Thank you very much for bringing a non-US-focused issue to the spotlight. I really enjoyed reading the paper.
I agree with you that companies should prepare very actively to this significant change to come, and I think all your action items are great ideas. I am just wondering whether it is fair to expect companies to plan and act on something that is completely opaque. Coming from the consulting industry, I am part of the people whose work is strongly impacted by the fact that companies stopped investing, developing and are in a waiting mode. But putting myself into the shoes of these companies, I would also find it hard to put money in large supply chain disrupting projects when the future is less certain than ever.
Thank you for sharing your thoughts on this dividing topic. I believe it would be interesting to think about this problem from a CSR perspective. We always talk about how doing the right thing creates additional value to the companies on the long term (e.g., environmentally friendly production processes in factories, stronger workforce safety in mines). Maybe the companies can consider hiring US workforce as a way to support a local community and educate the local people. The additional costs due to higher salary would be considered as CSR expense, which ideally would make the workforce more attached to the company and result in higher performance and loyalty.
I found your piece very interesting, especially because it covers a space that we hear little about – subscription box retail. Whenever I read about e-commerce, the first question I think about is how is this differentiated from Amazon, how quickly will Amazon be able to take over this space? Based on your analysis of the company and the industry, I see little competitive advantage Birchbox has. Customer knowledge, supplier relations, delivery infrastructure are all better managed by Amazon due to its scale. I believe that the only differentiating factor Birchbox can have on the long-term is if they try to position themselves as the experts of the space. If they become the beauty blog and newspaper where people go to learn about new products, and on the side sell boxes / full products to customers who already trust them, they could build a stronger relationship then Amazon has now.
Thank you for bringing data and research to a topic that is frequently one of the most dividing discussion in my friend group. I believe no one can challenge the facts you put down about the impact of meat production on our environment. However, I the final question you posed, on whether substituting meat with other solution is even possible, is very real. There are two main threats that are playing against Memphis Meats and the companies alike. First, the strong meat, dairy, and egg industry that would try to block market share gain through press, marketing, and strong lobby. Second, the general attitude of the population towards artificial food and non-meat based diet. I believe these two major hurdles can be resolved slowly, with strong education of the regulator and the general public.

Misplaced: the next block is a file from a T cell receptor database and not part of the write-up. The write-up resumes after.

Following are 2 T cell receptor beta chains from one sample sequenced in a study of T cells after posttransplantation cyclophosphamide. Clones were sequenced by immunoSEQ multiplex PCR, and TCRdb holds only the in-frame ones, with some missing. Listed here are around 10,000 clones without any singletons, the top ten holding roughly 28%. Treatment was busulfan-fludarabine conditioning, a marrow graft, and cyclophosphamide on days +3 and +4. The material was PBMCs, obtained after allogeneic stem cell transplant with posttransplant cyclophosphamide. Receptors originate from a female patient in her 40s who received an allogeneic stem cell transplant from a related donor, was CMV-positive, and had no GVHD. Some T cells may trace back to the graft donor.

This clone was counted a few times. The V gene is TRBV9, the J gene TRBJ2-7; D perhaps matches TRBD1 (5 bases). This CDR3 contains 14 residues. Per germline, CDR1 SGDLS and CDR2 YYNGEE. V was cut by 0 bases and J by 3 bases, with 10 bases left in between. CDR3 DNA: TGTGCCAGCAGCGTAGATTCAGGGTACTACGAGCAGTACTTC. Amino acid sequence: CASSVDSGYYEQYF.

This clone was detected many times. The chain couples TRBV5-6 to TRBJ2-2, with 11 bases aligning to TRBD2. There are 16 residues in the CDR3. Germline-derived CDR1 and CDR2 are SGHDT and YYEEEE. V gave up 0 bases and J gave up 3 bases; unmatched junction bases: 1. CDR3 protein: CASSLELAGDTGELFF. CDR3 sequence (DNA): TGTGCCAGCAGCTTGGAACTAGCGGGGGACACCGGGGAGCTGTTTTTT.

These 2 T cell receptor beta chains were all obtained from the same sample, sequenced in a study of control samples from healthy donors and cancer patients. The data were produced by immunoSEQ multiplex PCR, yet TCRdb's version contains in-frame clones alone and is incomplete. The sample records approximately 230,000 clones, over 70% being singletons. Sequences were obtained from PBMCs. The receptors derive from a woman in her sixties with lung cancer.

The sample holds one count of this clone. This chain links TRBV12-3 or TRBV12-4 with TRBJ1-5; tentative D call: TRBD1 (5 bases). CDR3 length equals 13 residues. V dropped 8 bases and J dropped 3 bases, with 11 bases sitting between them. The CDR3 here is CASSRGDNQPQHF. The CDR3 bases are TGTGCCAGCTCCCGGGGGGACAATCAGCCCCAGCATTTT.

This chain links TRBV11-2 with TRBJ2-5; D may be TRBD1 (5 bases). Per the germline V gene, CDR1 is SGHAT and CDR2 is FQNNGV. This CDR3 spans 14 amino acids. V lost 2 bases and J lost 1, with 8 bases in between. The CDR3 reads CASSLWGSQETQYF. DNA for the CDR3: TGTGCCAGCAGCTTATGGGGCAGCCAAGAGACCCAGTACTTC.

I found the writing both entertaining (clear structure, catchy title) and highly data-driven, analytical. It is very disturbing how climate change has a strong and increasing impact on our everyday life, such as coffee drinking.
My takeaway from this writing is that Nestle itself is not enough not make significant impact, due to the very low concentration of the market. Based on this, I started thinking about what would be the actions Nestle can take to make a difference. I believe that teaming with other major manufacturing companies could have faster impact that trying to influence regulation through government lobby. This is driven by the fact that there is significantly higher concentration on the manufacturing side than the farmer side, that give strong negotiation power to Nestle and the companies alike. Furthermore, the majority of coffee plants are located in countries where lobby and the involvement of for profit companies into the regulatory process has limited or no history, making it difficult for Nestle to contribute.
I really like your summary on the potential implication of the usage of Google Glass, and the independent opinion listing both its advantages and disadvantages.
Reading your summary on the potential drawbacks of using Google Glass, I thought about the significant development effort currently going into robotizing complete warehouse systems. I was wondering whether the improvement of Google Glass to fit the logistics environment will be faster than the time when robots will take over most of the activities within a warehouse system. I believe that Google can focus its efforts on improving the Google Glass exclusively on metrics that are essential to be able to integrate into a more automatized, robotics-lead logistics system.